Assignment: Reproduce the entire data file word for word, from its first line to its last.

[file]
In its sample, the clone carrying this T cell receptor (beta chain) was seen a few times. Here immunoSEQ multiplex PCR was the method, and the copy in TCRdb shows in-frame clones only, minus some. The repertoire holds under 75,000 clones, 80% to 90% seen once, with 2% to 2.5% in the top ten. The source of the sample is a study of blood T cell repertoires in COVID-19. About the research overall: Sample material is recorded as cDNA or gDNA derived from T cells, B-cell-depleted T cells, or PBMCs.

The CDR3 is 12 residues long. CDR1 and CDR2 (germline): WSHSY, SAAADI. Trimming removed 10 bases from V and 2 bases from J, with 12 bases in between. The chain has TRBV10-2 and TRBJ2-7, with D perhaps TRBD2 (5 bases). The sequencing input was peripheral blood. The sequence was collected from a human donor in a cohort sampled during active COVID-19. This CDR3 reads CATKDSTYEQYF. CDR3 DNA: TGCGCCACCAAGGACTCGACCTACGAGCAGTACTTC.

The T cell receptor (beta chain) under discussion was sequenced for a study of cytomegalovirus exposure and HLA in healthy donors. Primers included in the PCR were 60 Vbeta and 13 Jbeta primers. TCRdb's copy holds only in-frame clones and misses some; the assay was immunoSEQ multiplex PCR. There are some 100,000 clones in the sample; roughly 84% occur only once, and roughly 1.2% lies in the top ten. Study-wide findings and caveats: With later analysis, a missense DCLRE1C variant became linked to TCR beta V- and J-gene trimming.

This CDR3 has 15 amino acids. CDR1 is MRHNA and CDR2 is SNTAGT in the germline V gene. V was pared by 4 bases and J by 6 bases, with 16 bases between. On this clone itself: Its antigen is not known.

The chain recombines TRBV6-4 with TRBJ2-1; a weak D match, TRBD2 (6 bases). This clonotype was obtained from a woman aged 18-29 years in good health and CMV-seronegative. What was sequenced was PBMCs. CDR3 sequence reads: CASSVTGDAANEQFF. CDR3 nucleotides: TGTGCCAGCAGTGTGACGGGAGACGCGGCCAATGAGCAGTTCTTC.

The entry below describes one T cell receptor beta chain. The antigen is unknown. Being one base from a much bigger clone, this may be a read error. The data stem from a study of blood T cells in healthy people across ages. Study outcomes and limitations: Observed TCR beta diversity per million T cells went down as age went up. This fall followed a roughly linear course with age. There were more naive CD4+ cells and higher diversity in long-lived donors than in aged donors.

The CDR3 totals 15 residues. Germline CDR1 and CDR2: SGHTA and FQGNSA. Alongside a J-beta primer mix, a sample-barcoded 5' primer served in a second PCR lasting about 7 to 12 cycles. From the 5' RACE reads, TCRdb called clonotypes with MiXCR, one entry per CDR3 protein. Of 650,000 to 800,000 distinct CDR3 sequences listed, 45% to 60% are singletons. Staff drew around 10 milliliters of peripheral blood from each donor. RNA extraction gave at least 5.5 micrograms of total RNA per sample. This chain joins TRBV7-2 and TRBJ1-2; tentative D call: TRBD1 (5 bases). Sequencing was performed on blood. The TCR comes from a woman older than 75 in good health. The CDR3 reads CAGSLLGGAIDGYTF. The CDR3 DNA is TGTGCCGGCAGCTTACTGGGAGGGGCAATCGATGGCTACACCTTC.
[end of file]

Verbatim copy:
In its sample, the clone carrying this T cell receptor (beta chain) was seen a few times. Here immunoSEQ multiplex PCR was the method, and the copy in TCRdb shows in-frame clones only, minus some. The repertoire holds under 75,000 clones, 80% to 90% seen once, with 2% to 2.5% in the top ten. The source of the sample is a study of blood T cell repertoires in COVID-19. About the research overall: Sample material is recorded as cDNA or gDNA derived from T cells, B-cell-depleted T cells, or PBMCs.

The CDR3 is 12 residues long. CDR1 and CDR2 (germline): WSHSY, SAAADI. Trimming removed 10 bases from V and 2 bases from J, with 12 bases in between. The chain has TRBV10-2 and TRBJ2-7, with D perhaps TRBD2 (5 bases). The sequencing input was peripheral blood. The sequence was collected from a human donor in a cohort sampled during active COVID-19. This CDR3 reads CATKDSTYEQYF. CDR3 DNA: TGCGCCACCAAGGACTCGACCTACGAGCAGTACTTC.

The T cell receptor (beta chain) under discussion was sequenced for a study of cytomegalovirus exposure and HLA in healthy donors. Primers included in the PCR were 60 Vbeta and 13 Jbeta primers. TCRdb's copy holds only in-frame clones and misses some; the assay was immunoSEQ multiplex PCR. There are some 100,000 clones in the sample; roughly 84% occur only once, and roughly 1.2% lies in the top ten. Study-wide findings and caveats: With later analysis, a missense DCLRE1C variant became linked to TCR beta V- and J-gene trimming.

This CDR3 has 15 amino acids. CDR1 is MRHNA and CDR2 is SNTAGT in the germline V gene. V was pared by 4 bases and J by 6 bases, with 16 bases between. On this clone itself: Its antigen is not known.

The chain recombines TRBV6-4 with TRBJ2-1; a weak D match, TRBD2 (6 bases). This clonotype was obtained from a woman aged 18-29 years in good health and CMV-seronegative. What was sequenced was PBMCs. CDR3 sequence reads: CASSVTGDAANEQFF. CDR3 nucleotides: TGTGCCAGCAGTGTGACGGGAGACGCGGCCAATGAGCAGTTCTTC.

The entry below describes one T cell receptor beta chain. The antigen is unknown. Being one base from a much bigger clone, this may be a read error. The data stem from a study of blood T cells in healthy people across ages. Study outcomes and limitations: Observed TCR beta diversity per million T cells went down as age went up. This fall followed a roughly linear course with age. There were more naive CD4+ cells and higher diversity in long-lived donors than in aged donors.

The CDR3 totals 15 residues. Germline CDR1 and CDR2: SGHTA and FQGNSA. Alongside a J-beta primer mix, a sample-barcoded 5' primer served in a second PCR lasting about 7 to 12 cycles. From the 5' RACE reads, TCRdb called clonotypes with MiXCR, one entry per CDR3 protein. Of 650,000 to 800,000 distinct CDR3 sequences listed, 45% to 60% are singletons. Staff drew around 10 milliliters of peripheral blood from each donor. RNA extraction gave at least 5.5 micrograms of total RNA per sample. This chain joins TRBV7-2 and TRBJ1-2; tentative D call: TRBD1 (5 bases). Sequencing was performed on blood. The TCR comes from a woman older than 75 in good health. The CDR3 reads CAGSLLGGAIDGYTF. The CDR3 DNA is TGTGCCGGCAGCTTACTGGGAGGGGCAATCGATGGCTACACCTTC.